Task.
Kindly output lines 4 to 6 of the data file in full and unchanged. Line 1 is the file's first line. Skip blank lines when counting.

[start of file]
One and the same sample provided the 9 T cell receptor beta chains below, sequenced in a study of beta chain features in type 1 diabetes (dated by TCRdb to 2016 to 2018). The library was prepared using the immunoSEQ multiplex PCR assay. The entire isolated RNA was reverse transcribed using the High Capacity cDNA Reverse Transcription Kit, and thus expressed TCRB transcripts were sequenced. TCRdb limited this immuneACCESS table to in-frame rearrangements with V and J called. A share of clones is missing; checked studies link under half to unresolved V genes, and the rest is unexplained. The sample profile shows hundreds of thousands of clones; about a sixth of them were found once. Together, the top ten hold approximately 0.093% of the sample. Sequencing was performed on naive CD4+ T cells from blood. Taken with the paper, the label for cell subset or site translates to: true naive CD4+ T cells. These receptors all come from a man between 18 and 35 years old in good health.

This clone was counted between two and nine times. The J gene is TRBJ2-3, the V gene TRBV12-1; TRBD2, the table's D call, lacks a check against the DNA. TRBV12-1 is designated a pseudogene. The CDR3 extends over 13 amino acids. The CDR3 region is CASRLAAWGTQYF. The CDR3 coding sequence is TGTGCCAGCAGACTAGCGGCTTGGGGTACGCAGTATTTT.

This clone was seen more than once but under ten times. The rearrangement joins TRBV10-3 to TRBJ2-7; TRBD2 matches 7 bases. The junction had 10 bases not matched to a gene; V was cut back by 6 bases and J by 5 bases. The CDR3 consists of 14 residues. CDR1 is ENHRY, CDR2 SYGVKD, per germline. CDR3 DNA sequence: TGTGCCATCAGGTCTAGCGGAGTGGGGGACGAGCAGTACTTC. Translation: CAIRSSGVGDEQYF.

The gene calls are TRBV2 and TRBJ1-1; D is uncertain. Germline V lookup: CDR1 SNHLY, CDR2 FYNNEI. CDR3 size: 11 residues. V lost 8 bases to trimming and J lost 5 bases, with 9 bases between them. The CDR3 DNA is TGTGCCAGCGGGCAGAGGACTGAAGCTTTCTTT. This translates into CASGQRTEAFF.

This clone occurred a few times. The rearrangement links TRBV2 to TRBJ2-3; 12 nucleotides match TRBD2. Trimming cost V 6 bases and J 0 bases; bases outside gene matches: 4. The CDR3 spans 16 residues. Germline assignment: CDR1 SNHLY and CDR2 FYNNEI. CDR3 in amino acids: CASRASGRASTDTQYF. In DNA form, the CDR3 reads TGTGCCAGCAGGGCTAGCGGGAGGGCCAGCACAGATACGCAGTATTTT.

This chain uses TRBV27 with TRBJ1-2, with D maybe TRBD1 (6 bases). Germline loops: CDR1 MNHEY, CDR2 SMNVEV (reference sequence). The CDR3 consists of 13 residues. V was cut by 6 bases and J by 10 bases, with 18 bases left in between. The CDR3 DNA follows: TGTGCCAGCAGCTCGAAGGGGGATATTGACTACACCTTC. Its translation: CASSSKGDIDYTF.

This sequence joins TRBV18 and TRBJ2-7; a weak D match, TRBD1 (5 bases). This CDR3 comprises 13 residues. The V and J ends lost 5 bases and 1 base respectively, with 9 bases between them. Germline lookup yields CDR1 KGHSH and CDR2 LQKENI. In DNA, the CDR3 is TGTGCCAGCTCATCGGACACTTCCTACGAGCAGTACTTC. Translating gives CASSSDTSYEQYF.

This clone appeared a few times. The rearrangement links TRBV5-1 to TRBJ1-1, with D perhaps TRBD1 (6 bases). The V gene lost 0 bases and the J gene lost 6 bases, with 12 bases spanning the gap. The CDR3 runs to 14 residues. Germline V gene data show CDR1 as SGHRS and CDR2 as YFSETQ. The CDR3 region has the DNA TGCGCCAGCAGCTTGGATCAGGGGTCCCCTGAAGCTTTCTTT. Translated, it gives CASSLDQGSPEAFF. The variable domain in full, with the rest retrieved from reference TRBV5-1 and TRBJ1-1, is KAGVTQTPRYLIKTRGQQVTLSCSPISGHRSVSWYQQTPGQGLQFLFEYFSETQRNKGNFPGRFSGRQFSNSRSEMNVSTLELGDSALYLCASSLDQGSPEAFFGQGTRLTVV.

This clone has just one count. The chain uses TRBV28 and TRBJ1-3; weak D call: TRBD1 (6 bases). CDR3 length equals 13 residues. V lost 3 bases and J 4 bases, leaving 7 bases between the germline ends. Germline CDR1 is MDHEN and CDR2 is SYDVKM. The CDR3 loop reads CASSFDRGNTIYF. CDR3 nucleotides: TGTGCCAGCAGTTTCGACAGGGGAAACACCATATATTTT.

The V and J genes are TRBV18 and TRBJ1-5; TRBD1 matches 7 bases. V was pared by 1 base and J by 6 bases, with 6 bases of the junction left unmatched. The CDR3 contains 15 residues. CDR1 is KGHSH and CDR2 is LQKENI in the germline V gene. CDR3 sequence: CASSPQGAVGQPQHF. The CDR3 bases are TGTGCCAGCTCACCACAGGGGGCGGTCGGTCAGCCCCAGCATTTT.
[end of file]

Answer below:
The gene calls are TRBV2 and TRBJ1-1; D is uncertain. Germline V lookup: CDR1 SNHLY, CDR2 FYNNEI. CDR3 size: 11 residues. V lost 8 bases to trimming and J lost 5 bases, with 9 bases between them. The CDR3 DNA is TGTGCCAGCGGGCAGAGGACTGAAGCTTTCTTT. This translates into CASGQRTEAFF.

This clone occurred a few times. The rearrangement links TRBV2 to TRBJ2-3; 12 nucleotides match TRBD2. Trimming cost V 6 bases and J 0 bases; bases outside gene matches: 4. The CDR3 spans 16 residues. Germline assignment: CDR1 SNHLY and CDR2 FYNNEI. CDR3 in amino acids: CASRASGRASTDTQYF. In DNA form, the CDR3 reads TGTGCCAGCAGGGCTAGCGGGAGGGCCAGCACAGATACGCAGTATTTT.

This chain uses TRBV27 with TRBJ1-2, with D maybe TRBD1 (6 bases). Germline loops: CDR1 MNHEY, CDR2 SMNVEV (reference sequence). The CDR3 consists of 13 residues. V was cut by 6 bases and J by 10 bases, with 18 bases left in between. The CDR3 DNA follows: TGTGCCAGCAGCTCGAAGGGGGATATTGACTACACCTTC. Its translation: CASSSKGDIDYTF.